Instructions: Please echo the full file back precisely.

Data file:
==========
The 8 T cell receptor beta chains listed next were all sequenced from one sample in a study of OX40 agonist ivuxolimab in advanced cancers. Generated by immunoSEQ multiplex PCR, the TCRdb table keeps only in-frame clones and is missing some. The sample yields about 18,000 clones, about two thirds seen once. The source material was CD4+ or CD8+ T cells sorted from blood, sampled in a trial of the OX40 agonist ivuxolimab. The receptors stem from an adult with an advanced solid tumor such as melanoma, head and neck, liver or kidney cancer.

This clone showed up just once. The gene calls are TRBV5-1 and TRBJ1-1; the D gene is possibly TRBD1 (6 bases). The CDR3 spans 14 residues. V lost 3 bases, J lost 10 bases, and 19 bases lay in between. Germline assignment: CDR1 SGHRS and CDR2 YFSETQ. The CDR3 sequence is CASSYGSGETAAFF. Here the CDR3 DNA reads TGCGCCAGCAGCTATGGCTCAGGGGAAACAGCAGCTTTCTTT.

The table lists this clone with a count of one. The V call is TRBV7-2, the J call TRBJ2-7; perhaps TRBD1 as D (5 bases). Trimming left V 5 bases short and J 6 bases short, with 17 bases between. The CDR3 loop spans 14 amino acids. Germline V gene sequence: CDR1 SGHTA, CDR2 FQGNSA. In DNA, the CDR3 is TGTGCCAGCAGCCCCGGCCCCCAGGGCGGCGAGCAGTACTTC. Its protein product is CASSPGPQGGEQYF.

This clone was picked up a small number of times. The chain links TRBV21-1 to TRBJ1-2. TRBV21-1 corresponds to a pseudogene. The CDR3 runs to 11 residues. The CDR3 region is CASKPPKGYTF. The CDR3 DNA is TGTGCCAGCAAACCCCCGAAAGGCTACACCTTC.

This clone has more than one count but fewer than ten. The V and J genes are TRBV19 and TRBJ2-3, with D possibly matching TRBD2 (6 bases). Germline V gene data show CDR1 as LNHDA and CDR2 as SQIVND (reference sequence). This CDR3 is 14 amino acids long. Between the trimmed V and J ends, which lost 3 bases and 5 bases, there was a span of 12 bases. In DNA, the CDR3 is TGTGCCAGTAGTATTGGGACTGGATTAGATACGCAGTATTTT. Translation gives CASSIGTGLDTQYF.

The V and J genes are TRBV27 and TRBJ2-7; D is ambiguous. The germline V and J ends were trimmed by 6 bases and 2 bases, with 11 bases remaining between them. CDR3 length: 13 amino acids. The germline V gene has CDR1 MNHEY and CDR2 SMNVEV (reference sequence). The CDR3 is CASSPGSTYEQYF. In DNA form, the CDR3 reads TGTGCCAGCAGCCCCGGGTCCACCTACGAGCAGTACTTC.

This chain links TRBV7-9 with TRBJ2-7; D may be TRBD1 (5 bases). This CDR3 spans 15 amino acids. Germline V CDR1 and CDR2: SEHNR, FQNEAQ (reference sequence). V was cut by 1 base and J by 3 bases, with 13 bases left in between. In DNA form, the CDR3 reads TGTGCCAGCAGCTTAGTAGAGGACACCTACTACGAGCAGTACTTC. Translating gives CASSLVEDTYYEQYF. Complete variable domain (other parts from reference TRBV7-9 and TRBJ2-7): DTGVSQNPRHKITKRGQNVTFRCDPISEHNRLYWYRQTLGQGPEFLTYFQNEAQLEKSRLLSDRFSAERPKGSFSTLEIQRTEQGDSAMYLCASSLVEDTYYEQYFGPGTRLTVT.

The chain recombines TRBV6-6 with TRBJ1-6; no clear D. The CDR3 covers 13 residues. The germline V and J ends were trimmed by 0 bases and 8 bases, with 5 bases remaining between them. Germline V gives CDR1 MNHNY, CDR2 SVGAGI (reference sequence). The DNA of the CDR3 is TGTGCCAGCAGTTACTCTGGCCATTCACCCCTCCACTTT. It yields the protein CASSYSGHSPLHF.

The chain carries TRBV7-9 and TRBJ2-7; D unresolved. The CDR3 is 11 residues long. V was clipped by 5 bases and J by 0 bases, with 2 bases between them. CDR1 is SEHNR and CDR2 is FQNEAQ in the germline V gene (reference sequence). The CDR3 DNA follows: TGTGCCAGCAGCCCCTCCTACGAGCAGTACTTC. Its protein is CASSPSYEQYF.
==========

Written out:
The 8 T cell receptor beta chains listed next were all sequenced from one sample in a study of OX40 agonist ivuxolimab in advanced cancers. Generated by immunoSEQ multiplex PCR, the TCRdb table keeps only in-frame clones and is missing some. The sample yields about 18,000 clones, about two thirds seen once. The source material was CD4+ or CD8+ T cells sorted from blood, sampled in a trial of the OX40 agonist ivuxolimab. The receptors stem from an adult with an advanced solid tumor such as melanoma, head and neck, liver or kidney cancer.

This clone showed up just once. The gene calls are TRBV5-1 and TRBJ1-1; the D gene is possibly TRBD1 (6 bases). The CDR3 spans 14 residues. V lost 3 bases, J lost 10 bases, and 19 bases lay in between. Germline assignment: CDR1 SGHRS and CDR2 YFSETQ. The CDR3 sequence is CASSYGSGETAAFF. Here the CDR3 DNA reads TGCGCCAGCAGCTATGGCTCAGGGGAAACAGCAGCTTTCTTT.

The table lists this clone with a count of one. The V call is TRBV7-2, the J call TRBJ2-7; perhaps TRBD1 as D (5 bases). Trimming left V 5 bases short and J 6 bases short, with 17 bases between. The CDR3 loop spans 14 amino acids. Germline V gene sequence: CDR1 SGHTA, CDR2 FQGNSA. In DNA, the CDR3 is TGTGCCAGCAGCCCCGGCCCCCAGGGCGGCGAGCAGTACTTC. Its protein product is CASSPGPQGGEQYF.

This clone was picked up a small number of times. The chain links TRBV21-1 to TRBJ1-2. TRBV21-1 corresponds to a pseudogene. The CDR3 runs to 11 residues. The CDR3 region is CASKPPKGYTF. The CDR3 DNA is TGTGCCAGCAAACCCCCGAAAGGCTACACCTTC.

This clone has more than one count but fewer than ten. The V and J genes are TRBV19 and TRBJ2-3, with D possibly matching TRBD2 (6 bases). Germline V gene data show CDR1 as LNHDA and CDR2 as SQIVND (reference sequence). This CDR3 is 14 amino acids long. Between the trimmed V and J ends, which lost 3 bases and 5 bases, there was a span of 12 bases. In DNA, the CDR3 is TGTGCCAGTAGTATTGGGACTGGATTAGATACGCAGTATTTT. Translation gives CASSIGTGLDTQYF.

The V and J genes are TRBV27 and TRBJ2-7; D is ambiguous. The germline V and J ends were trimmed by 6 bases and 2 bases, with 11 bases remaining between them. CDR3 length: 13 amino acids. The germline V gene has CDR1 MNHEY and CDR2 SMNVEV (reference sequence). The CDR3 is CASSPGSTYEQYF. In DNA form, the CDR3 reads TGTGCCAGCAGCCCCGGGTCCACCTACGAGCAGTACTTC.

This chain links TRBV7-9 with TRBJ2-7; D may be TRBD1 (5 bases). This CDR3 spans 15 amino acids. Germline V CDR1 and CDR2: SEHNR, FQNEAQ (reference sequence). V was cut by 1 base and J by 3 bases, with 13 bases left in between. In DNA form, the CDR3 reads TGTGCCAGCAGCTTAGTAGAGGACACCTACTACGAGCAGTACTTC. Translating gives CASSLVEDTYYEQYF. Complete variable domain (other parts from reference TRBV7-9 and TRBJ2-7): DTGVSQNPRHKITKRGQNVTFRCDPISEHNRLYWYRQTLGQGPEFLTYFQNEAQLEKSRLLSDRFSAERPKGSFSTLEIQRTEQGDSAMYLCASSLVEDTYYEQYFGPGTRLTVT.

The chain recombines TRBV6-6 with TRBJ1-6; no clear D. The CDR3 covers 13 residues. The germline V and J ends were trimmed by 0 bases and 8 bases, with 5 bases remaining between them. Germline V gives CDR1 MNHNY, CDR2 SVGAGI (reference sequence). The DNA of the CDR3 is TGTGCCAGCAGTTACTCTGGCCATTCACCCCTCCACTTT. It yields the protein CASSYSGHSPLHF.

The chain carries TRBV7-9 and TRBJ2-7; D unresolved. The CDR3 is 11 residues long. V was clipped by 5 bases and J by 0 bases, with 2 bases between them. CDR1 is SEHNR and CDR2 is FQNEAQ in the germline V gene (reference sequence). The CDR3 DNA follows: TGTGCCAGCAGCCCCTCCTACGAGCAGTACTTC. Its protein is CASSPSYEQYF.